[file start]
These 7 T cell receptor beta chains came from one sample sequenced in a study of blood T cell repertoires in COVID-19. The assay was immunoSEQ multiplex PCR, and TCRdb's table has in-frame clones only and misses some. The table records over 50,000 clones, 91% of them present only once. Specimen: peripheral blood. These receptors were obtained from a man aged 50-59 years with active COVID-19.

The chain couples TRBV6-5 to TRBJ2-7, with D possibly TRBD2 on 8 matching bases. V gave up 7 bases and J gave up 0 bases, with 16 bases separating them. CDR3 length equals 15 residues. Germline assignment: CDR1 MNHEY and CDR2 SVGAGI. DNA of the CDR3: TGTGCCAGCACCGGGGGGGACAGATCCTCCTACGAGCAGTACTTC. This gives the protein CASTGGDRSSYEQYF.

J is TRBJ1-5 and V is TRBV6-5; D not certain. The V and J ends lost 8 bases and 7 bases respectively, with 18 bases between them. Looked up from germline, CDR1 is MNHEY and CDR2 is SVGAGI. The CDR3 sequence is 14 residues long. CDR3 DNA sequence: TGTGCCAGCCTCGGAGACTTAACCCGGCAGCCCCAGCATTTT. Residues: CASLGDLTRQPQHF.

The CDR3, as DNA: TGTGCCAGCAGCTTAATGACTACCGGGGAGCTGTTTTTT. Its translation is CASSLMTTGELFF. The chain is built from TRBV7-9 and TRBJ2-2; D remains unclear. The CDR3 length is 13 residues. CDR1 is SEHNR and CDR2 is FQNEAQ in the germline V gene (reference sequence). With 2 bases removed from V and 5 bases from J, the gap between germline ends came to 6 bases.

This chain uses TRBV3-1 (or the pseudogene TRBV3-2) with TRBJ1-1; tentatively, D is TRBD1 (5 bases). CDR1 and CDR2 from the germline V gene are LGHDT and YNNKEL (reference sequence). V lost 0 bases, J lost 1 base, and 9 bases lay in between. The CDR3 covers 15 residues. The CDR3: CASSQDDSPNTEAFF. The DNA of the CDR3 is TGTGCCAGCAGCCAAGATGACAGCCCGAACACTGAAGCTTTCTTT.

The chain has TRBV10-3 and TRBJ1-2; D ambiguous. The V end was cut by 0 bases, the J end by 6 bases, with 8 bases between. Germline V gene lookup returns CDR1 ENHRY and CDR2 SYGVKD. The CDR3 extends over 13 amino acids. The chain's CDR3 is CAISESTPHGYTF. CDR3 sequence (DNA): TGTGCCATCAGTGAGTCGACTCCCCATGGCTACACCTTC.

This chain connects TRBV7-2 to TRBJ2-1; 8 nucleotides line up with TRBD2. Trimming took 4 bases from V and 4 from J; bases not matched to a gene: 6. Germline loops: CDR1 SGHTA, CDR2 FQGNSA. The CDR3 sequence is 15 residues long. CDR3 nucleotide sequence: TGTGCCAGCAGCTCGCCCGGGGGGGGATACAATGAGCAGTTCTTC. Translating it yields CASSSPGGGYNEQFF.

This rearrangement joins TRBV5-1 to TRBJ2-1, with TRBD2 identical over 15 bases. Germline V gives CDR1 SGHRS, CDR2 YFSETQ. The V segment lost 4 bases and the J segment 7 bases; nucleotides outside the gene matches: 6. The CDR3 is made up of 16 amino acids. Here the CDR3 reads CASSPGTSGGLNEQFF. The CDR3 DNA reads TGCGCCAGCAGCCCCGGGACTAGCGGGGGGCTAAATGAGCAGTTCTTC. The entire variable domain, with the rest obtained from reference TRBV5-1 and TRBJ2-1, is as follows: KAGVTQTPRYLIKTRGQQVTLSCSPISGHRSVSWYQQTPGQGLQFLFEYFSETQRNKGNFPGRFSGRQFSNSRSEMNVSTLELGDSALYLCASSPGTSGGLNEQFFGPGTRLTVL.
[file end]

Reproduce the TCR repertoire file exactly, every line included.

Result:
These 7 T cell receptor beta chains came from one sample sequenced in a study of blood T cell repertoires in COVID-19. The assay was immunoSEQ multiplex PCR, and TCRdb's table has in-frame clones only and misses some. The table records over 50,000 clones, 91% of them present only once. Specimen: peripheral blood. These receptors were obtained from a man aged 50-59 years with active COVID-19.

The chain couples TRBV6-5 to TRBJ2-7, with D possibly TRBD2 on 8 matching bases. V gave up 7 bases and J gave up 0 bases, with 16 bases separating them. CDR3 length equals 15 residues. Germline assignment: CDR1 MNHEY and CDR2 SVGAGI. DNA of the CDR3: TGTGCCAGCACCGGGGGGGACAGATCCTCCTACGAGCAGTACTTC. This gives the protein CASTGGDRSSYEQYF.

J is TRBJ1-5 and V is TRBV6-5; D not certain. The V and J ends lost 8 bases and 7 bases respectively, with 18 bases between them. Looked up from germline, CDR1 is MNHEY and CDR2 is SVGAGI. The CDR3 sequence is 14 residues long. CDR3 DNA sequence: TGTGCCAGCCTCGGAGACTTAACCCGGCAGCCCCAGCATTTT. Residues: CASLGDLTRQPQHF.

The CDR3, as DNA: TGTGCCAGCAGCTTAATGACTACCGGGGAGCTGTTTTTT. Its translation is CASSLMTTGELFF. The chain is built from TRBV7-9 and TRBJ2-2; D remains unclear. The CDR3 length is 13 residues. CDR1 is SEHNR and CDR2 is FQNEAQ in the germline V gene (reference sequence). With 2 bases removed from V and 5 bases from J, the gap between germline ends came to 6 bases.

This chain uses TRBV3-1 (or the pseudogene TRBV3-2) with TRBJ1-1; tentatively, D is TRBD1 (5 bases). CDR1 and CDR2 from the germline V gene are LGHDT and YNNKEL (reference sequence). V lost 0 bases, J lost 1 base, and 9 bases lay in between. The CDR3 covers 15 residues. The CDR3: CASSQDDSPNTEAFF. The DNA of the CDR3 is TGTGCCAGCAGCCAAGATGACAGCCCGAACACTGAAGCTTTCTTT.

The chain has TRBV10-3 and TRBJ1-2; D ambiguous. The V end was cut by 0 bases, the J end by 6 bases, with 8 bases between. Germline V gene lookup returns CDR1 ENHRY and CDR2 SYGVKD. The CDR3 extends over 13 amino acids. The chain's CDR3 is CAISESTPHGYTF. CDR3 sequence (DNA): TGTGCCATCAGTGAGTCGACTCCCCATGGCTACACCTTC.

This chain connects TRBV7-2 to TRBJ2-1; 8 nucleotides line up with TRBD2. Trimming took 4 bases from V and 4 from J; bases not matched to a gene: 6. Germline loops: CDR1 SGHTA, CDR2 FQGNSA. The CDR3 sequence is 15 residues long. CDR3 nucleotide sequence: TGTGCCAGCAGCTCGCCCGGGGGGGGATACAATGAGCAGTTCTTC. Translating it yields CASSSPGGGYNEQFF.

This rearrangement joins TRBV5-1 to TRBJ2-1, with TRBD2 identical over 15 bases. Germline V gives CDR1 SGHRS, CDR2 YFSETQ. The V segment lost 4 bases and the J segment 7 bases; nucleotides outside the gene matches: 6. The CDR3 is made up of 16 amino acids. Here the CDR3 reads CASSPGTSGGLNEQFF. The CDR3 DNA reads TGCGCCAGCAGCCCCGGGACTAGCGGGGGGCTAAATGAGCAGTTCTTC. The entire variable domain, with the rest obtained from reference TRBV5-1 and TRBJ2-1, is as follows: KAGVTQTPRYLIKTRGQQVTLSCSPISGHRSVSWYQQTPGQGLQFLFEYFSETQRNKGNFPGRFSGRQFSNSRSEMNVSTLELGDSALYLCASSPGTSGGLNEQFFGPGTRLTVL.